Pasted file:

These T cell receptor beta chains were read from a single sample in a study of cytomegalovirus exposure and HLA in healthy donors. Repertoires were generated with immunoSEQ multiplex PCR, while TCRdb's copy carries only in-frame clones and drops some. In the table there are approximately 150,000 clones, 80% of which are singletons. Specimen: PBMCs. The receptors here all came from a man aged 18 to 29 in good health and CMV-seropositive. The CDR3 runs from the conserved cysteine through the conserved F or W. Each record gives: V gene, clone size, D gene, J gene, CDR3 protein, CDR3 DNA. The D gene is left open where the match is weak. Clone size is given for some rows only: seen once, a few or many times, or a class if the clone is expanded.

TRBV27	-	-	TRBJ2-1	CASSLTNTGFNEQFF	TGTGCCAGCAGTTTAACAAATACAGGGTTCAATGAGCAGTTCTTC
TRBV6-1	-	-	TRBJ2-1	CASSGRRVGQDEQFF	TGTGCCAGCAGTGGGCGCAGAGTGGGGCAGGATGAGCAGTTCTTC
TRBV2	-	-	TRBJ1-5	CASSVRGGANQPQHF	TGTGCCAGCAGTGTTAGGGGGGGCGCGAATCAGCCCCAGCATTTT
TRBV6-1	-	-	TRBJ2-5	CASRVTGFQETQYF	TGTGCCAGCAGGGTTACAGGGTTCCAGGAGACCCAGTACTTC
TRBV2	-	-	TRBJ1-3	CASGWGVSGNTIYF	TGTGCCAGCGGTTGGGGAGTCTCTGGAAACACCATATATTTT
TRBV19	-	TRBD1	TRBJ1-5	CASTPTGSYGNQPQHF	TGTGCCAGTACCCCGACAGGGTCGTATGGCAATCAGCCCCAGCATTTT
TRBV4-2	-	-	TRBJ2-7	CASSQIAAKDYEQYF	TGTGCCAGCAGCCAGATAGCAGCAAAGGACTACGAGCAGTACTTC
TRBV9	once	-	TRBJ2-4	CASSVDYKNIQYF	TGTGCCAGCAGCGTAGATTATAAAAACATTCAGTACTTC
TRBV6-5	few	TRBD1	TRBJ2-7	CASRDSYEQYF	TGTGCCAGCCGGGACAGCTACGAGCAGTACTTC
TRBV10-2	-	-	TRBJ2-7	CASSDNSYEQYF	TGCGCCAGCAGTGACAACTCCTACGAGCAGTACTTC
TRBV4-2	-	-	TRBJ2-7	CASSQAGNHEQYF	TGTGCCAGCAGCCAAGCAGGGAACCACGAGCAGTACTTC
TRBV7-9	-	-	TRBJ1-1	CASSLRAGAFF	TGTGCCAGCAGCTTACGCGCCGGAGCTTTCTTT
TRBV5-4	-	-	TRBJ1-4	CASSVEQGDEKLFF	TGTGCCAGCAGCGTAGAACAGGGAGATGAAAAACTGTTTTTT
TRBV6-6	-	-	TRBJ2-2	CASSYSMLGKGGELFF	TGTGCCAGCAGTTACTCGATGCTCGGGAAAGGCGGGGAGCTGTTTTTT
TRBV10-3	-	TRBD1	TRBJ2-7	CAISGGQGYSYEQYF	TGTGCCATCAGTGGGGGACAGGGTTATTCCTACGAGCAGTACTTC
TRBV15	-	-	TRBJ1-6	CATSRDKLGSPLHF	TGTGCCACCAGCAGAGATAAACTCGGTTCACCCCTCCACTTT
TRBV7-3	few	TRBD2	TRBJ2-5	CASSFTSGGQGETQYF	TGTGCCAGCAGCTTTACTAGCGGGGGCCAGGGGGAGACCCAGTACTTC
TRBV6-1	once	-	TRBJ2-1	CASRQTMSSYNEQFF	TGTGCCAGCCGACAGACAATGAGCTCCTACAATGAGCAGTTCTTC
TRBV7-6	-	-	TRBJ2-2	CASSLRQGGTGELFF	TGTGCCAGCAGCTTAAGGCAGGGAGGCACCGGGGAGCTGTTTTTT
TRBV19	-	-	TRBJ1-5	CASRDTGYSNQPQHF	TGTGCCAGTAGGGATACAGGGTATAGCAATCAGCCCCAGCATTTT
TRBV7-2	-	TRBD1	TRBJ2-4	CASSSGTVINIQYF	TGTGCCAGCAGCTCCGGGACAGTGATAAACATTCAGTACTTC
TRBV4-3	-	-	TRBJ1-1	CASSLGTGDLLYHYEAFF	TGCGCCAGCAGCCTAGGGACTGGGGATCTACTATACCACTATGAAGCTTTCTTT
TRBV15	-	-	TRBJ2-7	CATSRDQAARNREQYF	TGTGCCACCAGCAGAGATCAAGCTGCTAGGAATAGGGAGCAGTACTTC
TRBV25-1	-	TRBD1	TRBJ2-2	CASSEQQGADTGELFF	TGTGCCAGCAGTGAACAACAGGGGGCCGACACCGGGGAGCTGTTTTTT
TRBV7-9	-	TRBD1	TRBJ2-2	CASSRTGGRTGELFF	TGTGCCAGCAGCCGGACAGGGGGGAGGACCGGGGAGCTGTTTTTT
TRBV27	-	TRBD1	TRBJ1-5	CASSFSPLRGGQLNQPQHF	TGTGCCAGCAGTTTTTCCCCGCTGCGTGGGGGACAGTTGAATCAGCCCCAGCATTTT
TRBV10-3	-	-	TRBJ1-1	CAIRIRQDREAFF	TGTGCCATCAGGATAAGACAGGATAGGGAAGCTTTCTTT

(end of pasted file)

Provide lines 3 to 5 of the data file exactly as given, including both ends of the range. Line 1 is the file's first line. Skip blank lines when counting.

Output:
TRBV6-1	-	-	TRBJ2-1	CASSGRRVGQDEQFF	TGTGCCAGCAGTGGGCGCAGAGTGGGGCAGGATGAGCAGTTCTTC
TRBV2	-	-	TRBJ1-5	CASSVRGGANQPQHF	TGTGCCAGCAGTGTTAGGGGGGGCGCGAATCAGCCCCAGCATTTT
TRBV6-1	-	-	TRBJ2-5	CASRVTGFQETQYF	TGTGCCAGCAGGGTTACAGGGTTCCAGGAGACCCAGTACTTC